Tory boss says he’s qualified for job

NDP MP furious Harper 'off-loaded' party payroll


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OTTAWA -- Manitoba's newest senator wants to limit how long he can keep his new job.

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Hey there, time traveller!
This article was published 28/08/2009 (4907 days ago), so information in it may no longer be current.

OTTAWA — Manitoba’s newest senator wants to limit how long he can keep his new job.

Don Plett, the president of the Conservative Party of Canada, was confirmed Thursday as one of nine new senators appointed to Parliament’s upper chamber.

"I am honoured and humbled the prime minister would see fit to appoint me," Plett said.

HANDOUT / canwest news service archives Don Plett runs plumbing business in Landmark.

He said implementing the Conservative agenda, including reforming the Senate to include term limits of eight years and elected senators, will be his priority.

Although all nine appointees, including Plett, had to agree to a term limit of eight years, that is unofficial and unenforceable. The current rules only require senators to retire at 75.

Plett said he will focus on helping Prime Minister Stephen Harper get his reforms through.

"The prime minister has made clear he wants term limits and I fully support that," he said.

Plett said the Conservatives cannot get their Senate reforms passed while the Liberals hold a majority in the Senate.

"The prime minister has made clear he wants Senate reforms but the Liberals have prevented us from doing it," Plett said. "In order to do it we need to have the numbers in the Senate."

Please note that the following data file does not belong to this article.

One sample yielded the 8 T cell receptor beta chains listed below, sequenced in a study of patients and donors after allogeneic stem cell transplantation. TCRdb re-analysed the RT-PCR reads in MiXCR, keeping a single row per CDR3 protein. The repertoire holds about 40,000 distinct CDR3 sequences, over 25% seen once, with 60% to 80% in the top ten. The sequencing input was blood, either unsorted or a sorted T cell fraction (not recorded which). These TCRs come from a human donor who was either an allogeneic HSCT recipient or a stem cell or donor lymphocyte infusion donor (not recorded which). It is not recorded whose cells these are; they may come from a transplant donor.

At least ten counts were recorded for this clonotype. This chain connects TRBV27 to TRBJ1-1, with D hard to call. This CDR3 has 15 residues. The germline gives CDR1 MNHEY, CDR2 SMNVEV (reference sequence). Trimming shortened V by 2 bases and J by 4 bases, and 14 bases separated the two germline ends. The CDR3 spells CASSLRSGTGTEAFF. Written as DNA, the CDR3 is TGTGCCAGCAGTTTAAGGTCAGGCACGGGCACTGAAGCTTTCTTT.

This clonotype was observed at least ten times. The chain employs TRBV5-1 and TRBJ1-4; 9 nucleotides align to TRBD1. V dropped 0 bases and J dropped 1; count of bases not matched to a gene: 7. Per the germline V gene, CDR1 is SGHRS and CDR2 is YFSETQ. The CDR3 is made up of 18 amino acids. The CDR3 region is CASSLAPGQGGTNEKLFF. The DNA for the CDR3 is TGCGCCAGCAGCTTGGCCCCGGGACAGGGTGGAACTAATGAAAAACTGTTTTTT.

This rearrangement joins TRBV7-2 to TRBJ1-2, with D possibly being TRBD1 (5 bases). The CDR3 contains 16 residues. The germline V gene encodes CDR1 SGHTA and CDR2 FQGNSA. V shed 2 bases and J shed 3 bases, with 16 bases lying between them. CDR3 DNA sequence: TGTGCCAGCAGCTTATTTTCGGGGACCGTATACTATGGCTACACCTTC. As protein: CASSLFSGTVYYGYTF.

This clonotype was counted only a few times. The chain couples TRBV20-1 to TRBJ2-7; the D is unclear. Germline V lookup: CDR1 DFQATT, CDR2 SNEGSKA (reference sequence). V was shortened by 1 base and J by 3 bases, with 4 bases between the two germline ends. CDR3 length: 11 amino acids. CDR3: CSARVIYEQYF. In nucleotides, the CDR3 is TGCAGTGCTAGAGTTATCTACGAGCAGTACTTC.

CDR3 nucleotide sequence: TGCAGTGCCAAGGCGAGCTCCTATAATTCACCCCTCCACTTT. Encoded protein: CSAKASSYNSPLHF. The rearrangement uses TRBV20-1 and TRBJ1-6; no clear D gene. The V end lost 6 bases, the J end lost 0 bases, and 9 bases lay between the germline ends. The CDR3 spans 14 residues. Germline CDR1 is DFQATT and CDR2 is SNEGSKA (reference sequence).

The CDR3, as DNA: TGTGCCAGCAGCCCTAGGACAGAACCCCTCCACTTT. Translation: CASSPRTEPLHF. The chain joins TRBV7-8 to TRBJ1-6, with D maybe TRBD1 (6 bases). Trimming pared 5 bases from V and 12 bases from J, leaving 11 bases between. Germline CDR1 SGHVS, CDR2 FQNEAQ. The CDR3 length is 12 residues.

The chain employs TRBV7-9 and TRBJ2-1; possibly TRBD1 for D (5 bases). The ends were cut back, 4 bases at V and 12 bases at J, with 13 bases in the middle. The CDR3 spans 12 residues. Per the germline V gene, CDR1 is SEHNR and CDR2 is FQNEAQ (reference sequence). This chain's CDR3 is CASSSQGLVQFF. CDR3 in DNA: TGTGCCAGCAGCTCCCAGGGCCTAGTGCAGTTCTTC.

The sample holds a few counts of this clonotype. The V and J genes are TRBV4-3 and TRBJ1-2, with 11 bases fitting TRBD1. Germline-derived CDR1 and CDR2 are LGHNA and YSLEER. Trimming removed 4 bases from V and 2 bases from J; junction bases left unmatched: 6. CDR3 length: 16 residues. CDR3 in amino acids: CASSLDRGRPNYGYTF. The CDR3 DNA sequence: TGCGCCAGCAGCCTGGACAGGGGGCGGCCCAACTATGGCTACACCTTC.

Harper held off filling most vacancies until last December, when an opposition coalition threatened to topple his government. He appointed 18 senators last year and nine more this week.

That brings the standings in the Senate to 53 Liberals and 46 Conservatives. There are two Progressive Conservatives, three independents and one senator identified as "other."

Depending on the outcome of a potential fall election, Harper could have four more openings to fill by January, which would give the Tories an equal number with the Liberals.

After that he has to wait until November 2010 to gain his one-seat majority.

Plett’s appointment brings the standings in the Senate in Manitoba to three Liberals (Sharon Carstairs, Maria Chaput and Rod Zimmer) and three Conservatives (Janis Johnson, Terry Stratton and Plett).

Carstairs and Zimmer both said they welcome Plett to the fold.

"I welcome him to the Senate as I do all new senators," Carstairs said. "He will represent rural Manitoba and that is a good thing."

But the appointment of Plett — one of many Harper loyalists rewarded with a Senate post on Thursday — did not sit well with everyone.

Members of the federal NDP, which has long advocated for abolishing the Senate, were livid.

"It makes my blood boil that Harper just off-loaded the Conservative party payroll onto the taxpayer," said Winnipeg NDP MP Pat Martin.

"Why should we pay for his party president’s salary and travel expenses?"

Plett said he will let his record speak for itself on whether he is qualified.

He is a lifelong resident of Landmark, Man., where he runs a plumbing and mechanical business, a car wash and a land development agency.

He has been the president of the united Conservative party since it was created in 2003, and was the president of the Canadian Alliance before that.

He has also been active in his community, including president of the Landmark Minor Hockey League and president of the Chamber of Commerce.

He also used to sit on the board of Red River College, where he went to college.

Last fall, when seeking re-election as the Conservative party’s president, he said he had thought about running for office but preferred to run campaigns rather than be a candidate.

He said as a senator he will still be able to help manage campaigns, so the job won’t be a huge change from much of the work he is doing now.

"It’s not a change of heart but a change of venue," he said.

He must step down as party president however, due to a party policy.

He said he will remain on only until a replacement is found, probably in a month or two.

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